Eroding Trust On Both Sides Now

There was rioting in Ferguson, Missouri last night after a prosecuting attorney announced that a grand jury had declined to indict white police officer Darren Wilson in the shooting death of Michael Brown, an unarmed African-American teenager.

The prosecutor, Bob McCulloch, said that the racially mixed grand jury had met on more than two dozen occasions over three months to hear the testimony of more than 60 witnesses.  He said the members of the grand jury were the only people to have heard all of the evidence and to have weighed the credibility of every witness, and added that they took their job seriously and “poured their hearts and soul into this process.” 

Shortly after the verdict was announced the police officer’s grand jury testimony was released.  According to the Associated Press report, Wilson said he had seen Brown walking with a handful of cigars, which he connected to an earlier report of a convenience store robbery.  Wilson testified to an escalating confrontation in which Brown punched Wilson while Wilson sat in his patrol car, Wilson drew his gun, the two struggled, Brown ran away, Wilson gave chase, Brown turned to face the policeman, and ultimately Wilson fired the fatal shots.

Rioting began almost immediately after the no-indictment decision was announced, with crowds setting fire to vehicles and buildings and looting local businesses.  Police fired tear gas and made numerous arrests.  President Obama quite properly appealed for calm and noted that the United States is a nation of laws and the grand jury was the institution charged with deciding whether the officer should be charged with a state-law crime.

Of course, both the prosecutor and the President are right:  only the members of the grand jury heard all of the evidence and its decision must inevitably be accepted.  Similarly, no rational person doubts that serving as a police officer is a difficult, dangerous job that requires split-second decision-making in moments of great stress.  Still, we can fairly question why so many deadly police shootings happen in our country — in Cleveland, for example, on this past Saturday afternoon, a rookie police officer fatally shot a 12-year-old African-American boy who was holding a pellet gun — and whether officers are too quick to use deadly force.  In too many of our communities, there seems to be an us versus them mentality on both sides of the police-civilian divide that makes these fatal confrontations much, much too likely to occur.

We Are Not Sheep To Be Herded

Fortunately, things seemed to calm down last night in Ferguson, Missouri, where people have been protesting the fatal shooting of an unarmed black teenager Saturday night.  A change in police tactics — which basically avoided the shows of overwhelming force police had exhibited on prior nights — seems to have eased tensions.

The Ferguson situation raises serious questions about the “militarization” of police forces and their responses to protests.  That issue, in turn, raises bigger questions about police accountability and whether officers have an unnecessarily confrontational “us vs. them” attitude that promotes clashes with a citizenry that is simply trying to exercise its constitutional right to assemble and protest.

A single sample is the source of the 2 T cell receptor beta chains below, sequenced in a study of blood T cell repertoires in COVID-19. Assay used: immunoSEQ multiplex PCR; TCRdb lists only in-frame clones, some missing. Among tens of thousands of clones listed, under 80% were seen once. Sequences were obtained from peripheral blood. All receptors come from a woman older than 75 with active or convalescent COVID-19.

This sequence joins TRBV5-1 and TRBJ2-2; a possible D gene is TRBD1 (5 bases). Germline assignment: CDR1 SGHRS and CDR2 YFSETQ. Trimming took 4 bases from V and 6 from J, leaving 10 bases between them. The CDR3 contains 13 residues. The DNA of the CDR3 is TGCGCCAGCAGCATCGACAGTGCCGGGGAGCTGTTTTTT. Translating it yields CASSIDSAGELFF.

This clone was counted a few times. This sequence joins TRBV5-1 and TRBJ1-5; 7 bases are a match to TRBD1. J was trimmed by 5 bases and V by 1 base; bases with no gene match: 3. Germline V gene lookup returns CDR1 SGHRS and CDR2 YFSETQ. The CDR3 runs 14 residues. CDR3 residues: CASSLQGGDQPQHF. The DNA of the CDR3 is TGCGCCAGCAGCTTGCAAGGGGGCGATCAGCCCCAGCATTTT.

ABC News image of police in FergusonThe weaponry police displayed in Ferguson — armored vehicles, army-style helmets and uniforms and tactical equipment, even sharpshooters — was astonishing.  (Why the need for sharpshooters in these circumstances?  Who were they targeting?)  It’s legitimate to ask why municipal police need such equipment in the first place, and politicians from across the political spectrum are doing so.  Separate and apart from the cost of purchasing and maintaining such equipment in times when many cities are strapped for cash, the reality is that once such equipment is acquired the impulse to deploy it will become irresistible.  In Ferguson, it seems pretty clear that the use of the military equipment, tear gas, and rubber bullets unnecessarily fanned the flames.

Police have a tough job, and the vast majority of Americans understand and support them as they perform it.  The police role, however, is a limited one — to enforce laws and apprehend criminals.  When a protest occurs, police of course may properly arrest anyone who throws a brick through a window or who assaults a police officer.  But police are public servants, and when there is a question about whether police have overstepped their authority by engaging in improper use of lethal force, as in this case, citizens have every right to question, and protest, and take photographs of police as they perform their jobs.  When police are arresting journalists in a McDonald’s, tear-gassing news crews, and firing rubber bullets randomly to try to disperse crowds, as happened in Ferguson, it’s fair to conclude that police have overstepped their role

We are not sheep to be herded, and police officials need to understand that.  Law enforcement authorities must respect the fact that Americans have the right to protest and question police activities.  I’m hoping that the Ferguson situation causes municipal authorities across the country to reassess their need for military equipment and their tactics when protests occur.